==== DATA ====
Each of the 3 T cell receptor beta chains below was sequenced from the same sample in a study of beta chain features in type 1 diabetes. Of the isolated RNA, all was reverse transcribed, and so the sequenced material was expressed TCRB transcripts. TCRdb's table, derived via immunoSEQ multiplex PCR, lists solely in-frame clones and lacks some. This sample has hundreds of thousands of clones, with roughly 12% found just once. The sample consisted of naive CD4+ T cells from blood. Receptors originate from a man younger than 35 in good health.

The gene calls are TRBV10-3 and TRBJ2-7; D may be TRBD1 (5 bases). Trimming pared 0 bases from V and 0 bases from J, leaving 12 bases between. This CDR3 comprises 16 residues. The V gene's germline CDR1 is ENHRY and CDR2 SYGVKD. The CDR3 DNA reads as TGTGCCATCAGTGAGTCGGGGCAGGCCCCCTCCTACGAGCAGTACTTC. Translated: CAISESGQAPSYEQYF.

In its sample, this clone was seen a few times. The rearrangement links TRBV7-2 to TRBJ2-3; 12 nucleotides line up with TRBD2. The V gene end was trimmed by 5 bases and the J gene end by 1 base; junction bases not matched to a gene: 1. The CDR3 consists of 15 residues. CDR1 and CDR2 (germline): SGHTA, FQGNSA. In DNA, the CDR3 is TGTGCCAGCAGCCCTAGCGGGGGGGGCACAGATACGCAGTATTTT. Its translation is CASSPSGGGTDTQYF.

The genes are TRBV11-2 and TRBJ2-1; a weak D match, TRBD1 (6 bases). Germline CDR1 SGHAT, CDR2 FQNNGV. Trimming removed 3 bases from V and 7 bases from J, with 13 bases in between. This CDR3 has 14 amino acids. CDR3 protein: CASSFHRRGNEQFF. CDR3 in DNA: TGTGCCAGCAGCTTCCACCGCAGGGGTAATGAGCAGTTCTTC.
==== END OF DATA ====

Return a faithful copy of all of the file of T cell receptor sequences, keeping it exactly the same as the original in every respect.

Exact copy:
Each of the 3 T cell receptor beta chains below was sequenced from the same sample in a study of beta chain features in type 1 diabetes. Of the isolated RNA, all was reverse transcribed, and so the sequenced material was expressed TCRB transcripts. TCRdb's table, derived via immunoSEQ multiplex PCR, lists solely in-frame clones and lacks some. This sample has hundreds of thousands of clones, with roughly 12% found just once. The sample consisted of naive CD4+ T cells from blood. Receptors originate from a man younger than 35 in good health.

The gene calls are TRBV10-3 and TRBJ2-7; D may be TRBD1 (5 bases). Trimming pared 0 bases from V and 0 bases from J, leaving 12 bases between. This CDR3 comprises 16 residues. The V gene's germline CDR1 is ENHRY and CDR2 SYGVKD. The CDR3 DNA reads as TGTGCCATCAGTGAGTCGGGGCAGGCCCCCTCCTACGAGCAGTACTTC. Translated: CAISESGQAPSYEQYF.

In its sample, this clone was seen a few times. The rearrangement links TRBV7-2 to TRBJ2-3; 12 nucleotides line up with TRBD2. The V gene end was trimmed by 5 bases and the J gene end by 1 base; junction bases not matched to a gene: 1. The CDR3 consists of 15 residues. CDR1 and CDR2 (germline): SGHTA, FQGNSA. In DNA, the CDR3 is TGTGCCAGCAGCCCTAGCGGGGGGGGCACAGATACGCAGTATTTT. Its translation is CASSPSGGGTDTQYF.

The genes are TRBV11-2 and TRBJ2-1; a weak D match, TRBD1 (6 bases). Germline CDR1 SGHAT, CDR2 FQNNGV. Trimming removed 3 bases from V and 7 bases from J, with 13 bases in between. This CDR3 has 14 amino acids. CDR3 protein: CASSFHRRGNEQFF. CDR3 in DNA: TGTGCCAGCAGCTTCCACCGCAGGGGTAATGAGCAGTTCTTC.